The latter may sound counter-intuitive, but think of it in a climbing context. Even if Alex Honnold can climb The Nose on El Cap in two hours (for 1,000m), he’s still slowAF compared to a skimo racer. 100% of his effort is vertical, but the rate in meters per hour is far less than he could do on lower angle terrain.
So it’s really hard to compare your two paces. They may very well be equivalent and respectable, all things considered.
I hope that helps.
A guide once told me that the optimum skintrack angle is 12.5 degrees.
I never asked about the seemingly spurious precision, although that made his yelling out to me of “twelve-and-a-half degrees!” all the more entertaining whenever I set the skintrack a bit too steeply.
Either way, that’s very close to Scott’s 14 degrees.
And when I’ve mapped out skintracks for my skimo races, the segments in that range always feel just right.
12.5! As you were, I’m impressed with his precision…
As a less precise indicator, my guide friend said that you can “feel it in your skis.” If they feel like they’re still sliding forward, rather than feeling any back pressure, then you’re probably in the right range. I was skeptical at first, but there is a point when the back pressure is more noticeable, especially when putting in a new up track.
Stano at Skintrack has a good article on slope angles in skimo versus running. His conclusions:
The most efficient angle for:
- skinning for guided clients is believed to be 12 degrees.
- skinning for trained athletes is 13-16 degrees.
- skimo and uphill running isn’t the same.
- skinning is lower than the one for uphill running.
the funny thing about skimo races is that you “skin up what you are told to skin up”. I suspect that in many races if you take the average of all ascents, you might get somewhere close to 12-14%, but the reality usually plays out differently: with steep pitches and gentle traverses. and what that means is you must be able to power up ascents that are over 20%, and then you must be able to transition to kick and glide when it flattens out. so if you are training for ski mountaineering or skimo racing, I would suggest you train the full range of gradients.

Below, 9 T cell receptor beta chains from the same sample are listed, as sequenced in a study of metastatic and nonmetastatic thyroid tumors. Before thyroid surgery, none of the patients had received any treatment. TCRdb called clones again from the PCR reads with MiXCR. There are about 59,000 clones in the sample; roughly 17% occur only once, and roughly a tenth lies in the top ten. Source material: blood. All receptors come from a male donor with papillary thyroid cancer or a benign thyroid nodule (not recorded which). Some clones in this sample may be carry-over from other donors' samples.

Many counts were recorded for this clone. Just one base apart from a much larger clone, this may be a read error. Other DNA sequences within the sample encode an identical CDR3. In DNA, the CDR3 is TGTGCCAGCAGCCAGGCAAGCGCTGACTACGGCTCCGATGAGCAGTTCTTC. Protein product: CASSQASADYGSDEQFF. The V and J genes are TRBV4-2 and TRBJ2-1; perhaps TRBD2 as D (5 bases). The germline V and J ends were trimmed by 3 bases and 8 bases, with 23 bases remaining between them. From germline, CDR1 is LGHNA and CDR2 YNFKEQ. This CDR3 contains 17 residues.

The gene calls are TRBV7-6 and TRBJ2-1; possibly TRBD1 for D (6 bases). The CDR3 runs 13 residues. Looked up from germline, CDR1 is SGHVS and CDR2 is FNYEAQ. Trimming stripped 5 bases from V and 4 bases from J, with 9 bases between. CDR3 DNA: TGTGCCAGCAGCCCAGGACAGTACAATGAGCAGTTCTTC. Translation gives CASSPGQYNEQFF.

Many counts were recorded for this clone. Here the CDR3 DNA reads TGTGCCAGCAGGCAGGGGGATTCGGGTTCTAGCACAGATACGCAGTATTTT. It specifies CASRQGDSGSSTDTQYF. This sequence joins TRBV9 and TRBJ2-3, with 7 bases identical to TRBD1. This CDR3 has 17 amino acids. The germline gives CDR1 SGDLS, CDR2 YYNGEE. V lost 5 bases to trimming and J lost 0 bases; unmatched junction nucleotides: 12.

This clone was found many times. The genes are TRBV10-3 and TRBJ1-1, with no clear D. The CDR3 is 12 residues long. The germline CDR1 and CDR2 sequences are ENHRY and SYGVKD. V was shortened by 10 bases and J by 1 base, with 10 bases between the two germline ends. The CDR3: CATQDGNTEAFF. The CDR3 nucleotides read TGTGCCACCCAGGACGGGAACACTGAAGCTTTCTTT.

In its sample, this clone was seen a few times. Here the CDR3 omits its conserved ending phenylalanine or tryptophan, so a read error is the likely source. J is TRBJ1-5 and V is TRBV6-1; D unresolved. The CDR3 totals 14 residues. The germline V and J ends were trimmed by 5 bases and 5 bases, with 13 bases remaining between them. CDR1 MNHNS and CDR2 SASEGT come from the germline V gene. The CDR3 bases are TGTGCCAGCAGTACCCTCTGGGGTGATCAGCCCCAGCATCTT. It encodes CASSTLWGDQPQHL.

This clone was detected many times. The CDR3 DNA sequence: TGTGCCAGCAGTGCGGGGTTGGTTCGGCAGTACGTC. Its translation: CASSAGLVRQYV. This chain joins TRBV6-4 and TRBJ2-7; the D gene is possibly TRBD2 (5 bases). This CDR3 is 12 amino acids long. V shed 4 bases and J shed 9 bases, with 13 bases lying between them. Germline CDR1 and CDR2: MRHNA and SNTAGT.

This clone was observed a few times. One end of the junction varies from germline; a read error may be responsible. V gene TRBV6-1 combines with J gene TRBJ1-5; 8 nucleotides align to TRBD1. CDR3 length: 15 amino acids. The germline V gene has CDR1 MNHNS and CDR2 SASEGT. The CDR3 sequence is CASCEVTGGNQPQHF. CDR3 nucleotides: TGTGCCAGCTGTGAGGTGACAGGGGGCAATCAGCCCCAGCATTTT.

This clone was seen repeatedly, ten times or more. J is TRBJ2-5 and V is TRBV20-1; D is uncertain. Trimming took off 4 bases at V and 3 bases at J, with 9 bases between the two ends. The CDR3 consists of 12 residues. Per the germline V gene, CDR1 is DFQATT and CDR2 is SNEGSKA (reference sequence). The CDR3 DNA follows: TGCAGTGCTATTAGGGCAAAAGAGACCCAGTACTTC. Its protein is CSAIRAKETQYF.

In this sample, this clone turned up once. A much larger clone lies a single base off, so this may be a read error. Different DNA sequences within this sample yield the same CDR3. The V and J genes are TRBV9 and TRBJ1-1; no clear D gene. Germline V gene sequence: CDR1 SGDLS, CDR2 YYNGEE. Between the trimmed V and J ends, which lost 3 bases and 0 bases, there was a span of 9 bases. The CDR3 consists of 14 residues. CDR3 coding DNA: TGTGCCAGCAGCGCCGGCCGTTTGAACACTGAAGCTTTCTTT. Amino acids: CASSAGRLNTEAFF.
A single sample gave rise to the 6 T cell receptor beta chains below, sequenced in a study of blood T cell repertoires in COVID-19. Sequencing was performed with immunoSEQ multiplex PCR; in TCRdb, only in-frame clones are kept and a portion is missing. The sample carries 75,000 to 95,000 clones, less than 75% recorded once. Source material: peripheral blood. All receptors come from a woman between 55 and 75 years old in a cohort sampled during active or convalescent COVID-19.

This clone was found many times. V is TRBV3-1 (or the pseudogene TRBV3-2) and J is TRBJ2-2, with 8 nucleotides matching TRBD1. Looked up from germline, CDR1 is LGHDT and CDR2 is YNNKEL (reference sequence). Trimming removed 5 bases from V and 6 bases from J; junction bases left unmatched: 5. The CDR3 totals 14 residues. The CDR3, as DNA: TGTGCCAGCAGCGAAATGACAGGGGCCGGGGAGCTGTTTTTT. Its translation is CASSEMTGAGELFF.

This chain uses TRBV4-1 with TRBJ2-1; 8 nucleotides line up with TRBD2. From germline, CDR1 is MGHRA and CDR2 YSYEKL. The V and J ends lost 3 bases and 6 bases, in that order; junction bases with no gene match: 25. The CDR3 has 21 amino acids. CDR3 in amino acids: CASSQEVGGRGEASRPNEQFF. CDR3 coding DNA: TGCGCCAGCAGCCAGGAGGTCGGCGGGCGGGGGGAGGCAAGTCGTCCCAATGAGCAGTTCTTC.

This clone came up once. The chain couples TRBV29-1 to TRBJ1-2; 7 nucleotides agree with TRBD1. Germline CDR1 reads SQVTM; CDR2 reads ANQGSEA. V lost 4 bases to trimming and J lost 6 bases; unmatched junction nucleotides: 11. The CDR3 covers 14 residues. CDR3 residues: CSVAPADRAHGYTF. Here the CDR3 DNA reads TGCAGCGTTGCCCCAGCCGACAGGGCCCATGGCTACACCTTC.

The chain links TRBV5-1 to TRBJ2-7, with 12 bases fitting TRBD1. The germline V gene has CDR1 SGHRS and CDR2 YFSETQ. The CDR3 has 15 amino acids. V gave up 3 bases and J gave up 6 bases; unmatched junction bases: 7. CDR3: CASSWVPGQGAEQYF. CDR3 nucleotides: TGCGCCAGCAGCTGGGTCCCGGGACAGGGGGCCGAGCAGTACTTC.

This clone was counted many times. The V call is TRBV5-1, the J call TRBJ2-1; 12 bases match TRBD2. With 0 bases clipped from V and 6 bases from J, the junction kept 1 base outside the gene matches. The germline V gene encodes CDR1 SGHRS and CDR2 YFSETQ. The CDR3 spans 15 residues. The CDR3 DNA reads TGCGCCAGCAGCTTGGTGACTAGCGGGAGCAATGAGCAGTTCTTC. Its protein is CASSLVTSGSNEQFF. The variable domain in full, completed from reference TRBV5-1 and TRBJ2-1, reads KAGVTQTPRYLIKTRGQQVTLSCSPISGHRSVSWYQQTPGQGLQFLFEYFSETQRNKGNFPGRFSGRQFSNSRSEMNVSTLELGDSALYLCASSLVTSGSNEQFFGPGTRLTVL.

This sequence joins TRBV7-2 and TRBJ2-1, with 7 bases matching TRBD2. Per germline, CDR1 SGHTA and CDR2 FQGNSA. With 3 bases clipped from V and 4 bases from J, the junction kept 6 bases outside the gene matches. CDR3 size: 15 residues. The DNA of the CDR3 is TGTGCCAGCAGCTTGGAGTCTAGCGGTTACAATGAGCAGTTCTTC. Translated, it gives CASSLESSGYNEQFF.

Of course. But this question was specifically non-racing.
In a recreational context, almost everyone overestimates what the sweet spot angle is for climb rates.
…and The Big Picture Take-Away Point is that pace is terrain-, gear-, and surface-specific.
Reporting back after a massive season. So first of all, this was year 3 of touring for me, the previous two years I got out about 20 days, this year I did 77 (…and counting!). I toured over 250 miles and over 113,000ft of elevation gain.
What I learned was actually, I just sucked at skinning. I watched a bunch of videos on how to skin by male guides and TBH there is a big difference between someone who is 6ft tall and someone who is 5.5ft tall in terms of technique. I started taking smaller steps, sometimes tiny steps, and that helped a ton in not burning out my legs. I also made a rule: if I slip twice I do something different. Either cut a lower angle track or put on ski crampons or switch to booting. But mostly cut a lower angle track. I have excelled at kick turns and I actually find them enjoyable and a way to rest, so I do them often. Also, I’ve stopped using heel risers 90% of the time. Ive discovered its actually far more efficient to be on flat skis. Basically the only time I use them now is when traversing across a steeper slope where one foot is lower than the other, I’ll use one heel riser to make my hips flat. I did also buy a lighter pair of skis (volie hyper manti) but those don’t seem to help as much as all the other things I just listed, they dont hurt, but my times didnt sky rocket faster.
By March of this season, my uphill skinning speed converged on my uphill “running” speed (read: power hiking), so now it’s time to incorporate speed work into my summer running plans.
Anyways, if anyone else is trying to get faster skinning, I would seriously consider looking at your technique.